A collaboration between the U.S. National Renewable Energy Laboratory and Australia’s University of New South Wales has yielded a new efficiency record of 32.9% for a tandem cell device utilizing III-V materials. Key to the achievement was a new technique enabling the researchers to take advantage of “quantum wells” in the material that serve to trap charges and enable tuning of the cell bandgap to absorb more of the light spectrum.
Perovskite developer Oxford PV has set a new world record for perovskite-silicon tandem cell efficiency at 29.52%, edging out the previous record set less than a year ago by Helmholtz Zentrum Berlin. The new record has been certified by the U.S. National Renewable Energy Laboratory.
Market observer IHS Markit has shared its forecast installation figures for 2021, where they expect a ‘wild ride’ for the PV industry to install 158 GW of new generation capacity. This figure amounts to 34% growth on 2020 installations, driven by completion of delayed projects from this year, as well as a generally increased appetite for PV and renewables around the world.
A new paper from scientists at Germany’s Fraunhofer Institute for Solar Energy Systems (ISE) examines the entire history of PERC technology, from its beginnings in laboratories more than 40 years ago to today, where it represents the majority of all PV cell production. And this story is far from over, as ISE lays out a pathway to efficiencies of 26% as well as use as the bottom cell in a tandem device that it believes will keep PERC technology in mass production to 2030 and beyond.
The Helmholtz Zentrum Berlin set a world record for perovskite-silicon tandem cell efficiency last year at 29.15%. The group has delved further into the cell materials, looking to better understand mechanisms behind the impressive efficiencies achieved so far. Their latest work shows that with the current cell design, long term stability at efficiencies up to 32.4% should be possible.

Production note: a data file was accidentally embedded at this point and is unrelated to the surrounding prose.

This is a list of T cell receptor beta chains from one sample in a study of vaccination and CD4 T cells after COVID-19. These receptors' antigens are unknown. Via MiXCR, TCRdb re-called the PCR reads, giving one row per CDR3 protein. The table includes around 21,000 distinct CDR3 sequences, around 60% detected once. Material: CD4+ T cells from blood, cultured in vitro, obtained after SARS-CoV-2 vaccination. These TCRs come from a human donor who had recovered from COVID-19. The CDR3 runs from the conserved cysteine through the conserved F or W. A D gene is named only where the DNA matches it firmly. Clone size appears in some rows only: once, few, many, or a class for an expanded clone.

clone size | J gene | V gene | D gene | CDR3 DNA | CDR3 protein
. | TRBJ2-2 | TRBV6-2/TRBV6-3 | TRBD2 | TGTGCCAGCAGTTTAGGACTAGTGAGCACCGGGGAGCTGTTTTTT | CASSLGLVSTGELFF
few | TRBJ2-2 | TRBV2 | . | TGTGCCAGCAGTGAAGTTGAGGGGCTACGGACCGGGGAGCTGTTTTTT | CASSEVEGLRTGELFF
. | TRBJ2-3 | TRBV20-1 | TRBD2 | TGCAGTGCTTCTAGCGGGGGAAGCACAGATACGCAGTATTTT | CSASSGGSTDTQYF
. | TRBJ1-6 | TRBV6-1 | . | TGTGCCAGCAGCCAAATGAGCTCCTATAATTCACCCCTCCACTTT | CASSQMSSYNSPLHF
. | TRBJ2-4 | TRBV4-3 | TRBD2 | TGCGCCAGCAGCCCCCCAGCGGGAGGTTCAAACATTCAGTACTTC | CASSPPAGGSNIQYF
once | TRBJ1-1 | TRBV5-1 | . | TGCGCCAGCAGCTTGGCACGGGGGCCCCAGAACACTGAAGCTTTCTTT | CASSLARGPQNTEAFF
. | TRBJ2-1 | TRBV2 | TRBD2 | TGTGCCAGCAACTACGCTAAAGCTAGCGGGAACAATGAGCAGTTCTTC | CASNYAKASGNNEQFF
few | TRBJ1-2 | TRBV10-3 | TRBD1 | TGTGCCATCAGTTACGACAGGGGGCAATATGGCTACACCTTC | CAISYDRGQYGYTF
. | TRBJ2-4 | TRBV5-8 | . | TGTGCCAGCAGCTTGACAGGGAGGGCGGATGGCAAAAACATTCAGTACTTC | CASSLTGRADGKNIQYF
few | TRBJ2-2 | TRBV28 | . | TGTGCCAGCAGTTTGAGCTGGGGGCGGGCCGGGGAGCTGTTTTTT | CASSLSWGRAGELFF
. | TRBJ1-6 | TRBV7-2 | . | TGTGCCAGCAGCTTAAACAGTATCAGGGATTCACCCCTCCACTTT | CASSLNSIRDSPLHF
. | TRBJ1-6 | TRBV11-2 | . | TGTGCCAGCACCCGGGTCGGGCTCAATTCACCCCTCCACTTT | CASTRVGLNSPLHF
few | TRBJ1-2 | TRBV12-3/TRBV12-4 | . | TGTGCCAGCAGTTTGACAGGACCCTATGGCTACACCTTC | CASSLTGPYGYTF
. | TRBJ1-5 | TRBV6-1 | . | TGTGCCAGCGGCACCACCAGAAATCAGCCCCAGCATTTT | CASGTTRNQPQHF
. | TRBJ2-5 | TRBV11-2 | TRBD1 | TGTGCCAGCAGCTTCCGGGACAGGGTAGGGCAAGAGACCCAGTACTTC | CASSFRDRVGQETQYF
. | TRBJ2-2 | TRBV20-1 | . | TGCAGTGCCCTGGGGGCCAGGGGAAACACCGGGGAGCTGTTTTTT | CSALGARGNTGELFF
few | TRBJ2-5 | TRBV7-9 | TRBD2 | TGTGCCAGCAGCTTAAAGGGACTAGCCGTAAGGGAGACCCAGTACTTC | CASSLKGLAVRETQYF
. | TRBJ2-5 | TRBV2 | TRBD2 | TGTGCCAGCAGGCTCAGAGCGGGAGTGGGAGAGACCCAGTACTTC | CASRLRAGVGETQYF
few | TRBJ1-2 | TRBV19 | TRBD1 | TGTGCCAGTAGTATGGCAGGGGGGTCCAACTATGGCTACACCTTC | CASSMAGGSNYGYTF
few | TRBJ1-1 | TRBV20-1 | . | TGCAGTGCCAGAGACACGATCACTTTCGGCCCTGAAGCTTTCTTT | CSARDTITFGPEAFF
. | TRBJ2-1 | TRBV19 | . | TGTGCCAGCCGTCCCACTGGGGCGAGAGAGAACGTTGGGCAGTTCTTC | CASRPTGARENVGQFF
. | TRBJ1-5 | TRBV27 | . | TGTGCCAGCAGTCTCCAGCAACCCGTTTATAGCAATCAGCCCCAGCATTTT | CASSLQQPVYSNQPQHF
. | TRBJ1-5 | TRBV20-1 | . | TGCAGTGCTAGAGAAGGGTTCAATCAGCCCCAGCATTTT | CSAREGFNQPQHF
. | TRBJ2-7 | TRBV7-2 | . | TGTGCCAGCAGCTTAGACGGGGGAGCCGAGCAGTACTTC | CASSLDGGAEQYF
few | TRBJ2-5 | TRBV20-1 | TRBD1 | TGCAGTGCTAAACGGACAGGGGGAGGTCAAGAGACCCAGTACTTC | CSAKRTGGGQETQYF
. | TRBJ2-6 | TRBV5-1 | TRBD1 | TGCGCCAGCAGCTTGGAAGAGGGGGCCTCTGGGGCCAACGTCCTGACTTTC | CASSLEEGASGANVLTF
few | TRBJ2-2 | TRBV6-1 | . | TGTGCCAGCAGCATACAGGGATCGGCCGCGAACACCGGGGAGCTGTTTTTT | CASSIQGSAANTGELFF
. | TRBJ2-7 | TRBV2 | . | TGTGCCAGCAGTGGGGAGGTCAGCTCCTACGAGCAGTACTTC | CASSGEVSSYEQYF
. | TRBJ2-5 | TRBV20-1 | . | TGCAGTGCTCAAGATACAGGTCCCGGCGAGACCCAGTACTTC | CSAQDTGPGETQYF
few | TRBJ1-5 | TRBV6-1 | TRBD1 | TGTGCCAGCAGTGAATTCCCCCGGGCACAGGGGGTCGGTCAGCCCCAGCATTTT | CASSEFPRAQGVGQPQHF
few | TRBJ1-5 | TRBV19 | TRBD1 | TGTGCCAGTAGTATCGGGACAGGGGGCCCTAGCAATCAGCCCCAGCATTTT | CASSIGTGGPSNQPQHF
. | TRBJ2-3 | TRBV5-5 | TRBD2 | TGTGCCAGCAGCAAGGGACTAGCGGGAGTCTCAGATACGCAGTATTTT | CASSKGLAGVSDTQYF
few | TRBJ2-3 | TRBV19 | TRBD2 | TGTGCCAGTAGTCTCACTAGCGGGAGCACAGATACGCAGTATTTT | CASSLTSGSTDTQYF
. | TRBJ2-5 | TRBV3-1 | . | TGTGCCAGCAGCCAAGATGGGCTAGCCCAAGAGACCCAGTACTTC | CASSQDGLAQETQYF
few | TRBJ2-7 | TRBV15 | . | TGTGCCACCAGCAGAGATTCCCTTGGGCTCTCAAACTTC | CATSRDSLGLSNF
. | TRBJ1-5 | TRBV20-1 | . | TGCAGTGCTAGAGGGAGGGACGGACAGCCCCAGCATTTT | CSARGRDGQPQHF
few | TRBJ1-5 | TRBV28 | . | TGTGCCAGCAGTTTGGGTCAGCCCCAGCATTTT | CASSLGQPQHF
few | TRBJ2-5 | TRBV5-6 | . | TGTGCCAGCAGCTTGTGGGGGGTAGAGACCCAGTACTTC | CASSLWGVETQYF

Throughout this year, a fast-moving story has played out in PV module technology, with the introduction of larger wafers and subsequently larger module formats seeing the industry break into two camps, backing either 182 mm or 210 mm wafers. It remains to be seen whether one or the other will become a new industry standard, and both sizes will likely be plentiful on the market for the next few years at least. pv magazine takes a look at how we got to this point.
U.S. battery developer Solid Power has begun pilot production of lithium metal all solid-state batteries at its Colorado facility. The company says it has also sent out prototype battery cells for independent evaluation, and expects to begin formal testing to qualify its batteries for integration into electric vehicles by early 2022.
Scientists in Japan put perovskite solar cells under the microscope, aiming to observe at the molecular level the degradation mechanisms that can occur during operation. Their findings offer an improved understanding of performance loss in perovskite thin films, as well as several pathways towards mitigation.
Chinese tier-1 manufacturer Seraphim announced plans for a new factory in Vietnam. The module assembly facility will have 750 MW total capacity and is expected to serve both local and international demand.
Scientists in Switzerland achieved 26.5% efficiency on a perovskite-silicon tandem cell measuring 4cm² and relying on industry-standard screen-printed metallization, further demonstrating the technology’s potential for large-scale production and low-cost electricity generation.
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